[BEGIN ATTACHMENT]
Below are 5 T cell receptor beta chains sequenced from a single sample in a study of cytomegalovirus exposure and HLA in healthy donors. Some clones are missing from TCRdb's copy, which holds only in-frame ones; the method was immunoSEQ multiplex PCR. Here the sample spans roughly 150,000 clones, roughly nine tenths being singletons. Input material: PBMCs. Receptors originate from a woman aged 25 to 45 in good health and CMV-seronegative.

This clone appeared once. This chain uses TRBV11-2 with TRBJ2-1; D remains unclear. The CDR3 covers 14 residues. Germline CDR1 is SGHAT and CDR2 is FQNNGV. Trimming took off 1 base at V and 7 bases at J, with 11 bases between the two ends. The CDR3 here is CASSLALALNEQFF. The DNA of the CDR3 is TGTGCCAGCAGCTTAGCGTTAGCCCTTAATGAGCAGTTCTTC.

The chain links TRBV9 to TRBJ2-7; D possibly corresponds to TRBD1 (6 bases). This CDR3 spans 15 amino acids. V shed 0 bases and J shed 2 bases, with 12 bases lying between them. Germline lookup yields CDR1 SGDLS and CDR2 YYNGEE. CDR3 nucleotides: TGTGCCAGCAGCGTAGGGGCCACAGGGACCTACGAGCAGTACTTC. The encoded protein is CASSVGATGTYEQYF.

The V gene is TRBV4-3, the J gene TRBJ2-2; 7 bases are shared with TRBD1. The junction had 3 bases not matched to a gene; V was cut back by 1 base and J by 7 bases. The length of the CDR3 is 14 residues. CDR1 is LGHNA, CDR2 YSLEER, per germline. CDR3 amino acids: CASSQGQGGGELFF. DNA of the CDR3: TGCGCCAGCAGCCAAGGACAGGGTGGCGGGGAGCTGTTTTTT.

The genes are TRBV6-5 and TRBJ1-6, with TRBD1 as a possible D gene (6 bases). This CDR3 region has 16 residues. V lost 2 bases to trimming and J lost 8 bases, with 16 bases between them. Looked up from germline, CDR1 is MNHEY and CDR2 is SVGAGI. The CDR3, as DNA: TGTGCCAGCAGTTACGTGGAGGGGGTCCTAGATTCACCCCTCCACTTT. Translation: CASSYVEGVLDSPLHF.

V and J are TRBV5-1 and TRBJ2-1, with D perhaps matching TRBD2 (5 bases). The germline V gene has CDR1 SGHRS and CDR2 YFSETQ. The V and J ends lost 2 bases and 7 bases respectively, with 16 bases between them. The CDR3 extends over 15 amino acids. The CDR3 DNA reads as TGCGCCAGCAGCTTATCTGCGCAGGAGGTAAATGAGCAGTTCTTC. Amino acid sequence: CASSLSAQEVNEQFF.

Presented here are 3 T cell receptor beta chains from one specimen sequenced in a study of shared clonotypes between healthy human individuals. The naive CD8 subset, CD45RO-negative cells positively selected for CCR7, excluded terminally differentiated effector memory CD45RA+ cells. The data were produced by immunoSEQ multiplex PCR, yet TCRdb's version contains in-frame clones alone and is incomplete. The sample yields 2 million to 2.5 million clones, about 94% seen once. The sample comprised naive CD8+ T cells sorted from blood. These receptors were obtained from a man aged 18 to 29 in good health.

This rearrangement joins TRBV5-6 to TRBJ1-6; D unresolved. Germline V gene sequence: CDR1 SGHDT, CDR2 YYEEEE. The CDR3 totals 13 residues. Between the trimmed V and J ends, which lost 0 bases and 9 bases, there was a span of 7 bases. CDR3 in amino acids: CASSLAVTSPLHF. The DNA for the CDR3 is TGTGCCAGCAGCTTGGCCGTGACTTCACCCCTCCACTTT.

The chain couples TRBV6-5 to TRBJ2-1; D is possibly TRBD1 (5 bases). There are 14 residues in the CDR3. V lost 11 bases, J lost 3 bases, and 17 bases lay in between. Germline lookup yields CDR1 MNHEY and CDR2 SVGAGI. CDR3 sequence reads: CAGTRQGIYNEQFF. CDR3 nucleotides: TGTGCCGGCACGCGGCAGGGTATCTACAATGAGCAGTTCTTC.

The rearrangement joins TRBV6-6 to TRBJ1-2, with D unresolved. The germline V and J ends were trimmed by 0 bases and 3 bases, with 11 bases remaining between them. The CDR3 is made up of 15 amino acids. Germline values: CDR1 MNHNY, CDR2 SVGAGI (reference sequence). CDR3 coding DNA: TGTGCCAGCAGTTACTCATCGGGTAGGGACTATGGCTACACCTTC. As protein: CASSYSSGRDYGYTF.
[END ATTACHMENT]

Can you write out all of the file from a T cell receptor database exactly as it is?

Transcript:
Below are 5 T cell receptor beta chains sequenced from a single sample in a study of cytomegalovirus exposure and HLA in healthy donors. Some clones are missing from TCRdb's copy, which holds only in-frame ones; the method was immunoSEQ multiplex PCR. Here the sample spans roughly 150,000 clones, roughly nine tenths being singletons. Input material: PBMCs. Receptors originate from a woman aged 25 to 45 in good health and CMV-seronegative.

This clone appeared once. This chain uses TRBV11-2 with TRBJ2-1; D remains unclear. The CDR3 covers 14 residues. Germline CDR1 is SGHAT and CDR2 is FQNNGV. Trimming took off 1 base at V and 7 bases at J, with 11 bases between the two ends. The CDR3 here is CASSLALALNEQFF. The DNA of the CDR3 is TGTGCCAGCAGCTTAGCGTTAGCCCTTAATGAGCAGTTCTTC.

The chain links TRBV9 to TRBJ2-7; D possibly corresponds to TRBD1 (6 bases). This CDR3 spans 15 amino acids. V shed 0 bases and J shed 2 bases, with 12 bases lying between them. Germline lookup yields CDR1 SGDLS and CDR2 YYNGEE. CDR3 nucleotides: TGTGCCAGCAGCGTAGGGGCCACAGGGACCTACGAGCAGTACTTC. The encoded protein is CASSVGATGTYEQYF.

The V gene is TRBV4-3, the J gene TRBJ2-2; 7 bases are shared with TRBD1. The junction had 3 bases not matched to a gene; V was cut back by 1 base and J by 7 bases. The length of the CDR3 is 14 residues. CDR1 is LGHNA, CDR2 YSLEER, per germline. CDR3 amino acids: CASSQGQGGGELFF. DNA of the CDR3: TGCGCCAGCAGCCAAGGACAGGGTGGCGGGGAGCTGTTTTTT.

The genes are TRBV6-5 and TRBJ1-6, with TRBD1 as a possible D gene (6 bases). This CDR3 region has 16 residues. V lost 2 bases to trimming and J lost 8 bases, with 16 bases between them. Looked up from germline, CDR1 is MNHEY and CDR2 is SVGAGI. The CDR3, as DNA: TGTGCCAGCAGTTACGTGGAGGGGGTCCTAGATTCACCCCTCCACTTT. Translation: CASSYVEGVLDSPLHF.

V and J are TRBV5-1 and TRBJ2-1, with D perhaps matching TRBD2 (5 bases). The germline V gene has CDR1 SGHRS and CDR2 YFSETQ. The V and J ends lost 2 bases and 7 bases respectively, with 16 bases between them. The CDR3 extends over 15 amino acids. The CDR3 DNA reads as TGCGCCAGCAGCTTATCTGCGCAGGAGGTAAATGAGCAGTTCTTC. Amino acid sequence: CASSLSAQEVNEQFF.

Presented here are 3 T cell receptor beta chains from one specimen sequenced in a study of shared clonotypes between healthy human individuals. The naive CD8 subset, CD45RO-negative cells positively selected for CCR7, excluded terminally differentiated effector memory CD45RA+ cells. The data were produced by immunoSEQ multiplex PCR, yet TCRdb's version contains in-frame clones alone and is incomplete. The sample yields 2 million to 2.5 million clones, about 94% seen once. The sample comprised naive CD8+ T cells sorted from blood. These receptors were obtained from a man aged 18 to 29 in good health.

This rearrangement joins TRBV5-6 to TRBJ1-6; D unresolved. Germline V gene sequence: CDR1 SGHDT, CDR2 YYEEEE. The CDR3 totals 13 residues. Between the trimmed V and J ends, which lost 0 bases and 9 bases, there was a span of 7 bases. CDR3 in amino acids: CASSLAVTSPLHF. The DNA for the CDR3 is TGTGCCAGCAGCTTGGCCGTGACTTCACCCCTCCACTTT.

The chain couples TRBV6-5 to TRBJ2-1; D is possibly TRBD1 (5 bases). There are 14 residues in the CDR3. V lost 11 bases, J lost 3 bases, and 17 bases lay in between. Germline lookup yields CDR1 MNHEY and CDR2 SVGAGI. CDR3 sequence reads: CAGTRQGIYNEQFF. CDR3 nucleotides: TGTGCCGGCACGCGGCAGGGTATCTACAATGAGCAGTTCTTC.

The rearrangement joins TRBV6-6 to TRBJ1-2, with D unresolved. The germline V and J ends were trimmed by 0 bases and 3 bases, with 11 bases remaining between them. The CDR3 is made up of 15 amino acids. Germline values: CDR1 MNHNY, CDR2 SVGAGI (reference sequence). CDR3 coding DNA: TGTGCCAGCAGTTACTCATCGGGTAGGGACTATGGCTACACCTTC. As protein: CASSYSSGRDYGYTF.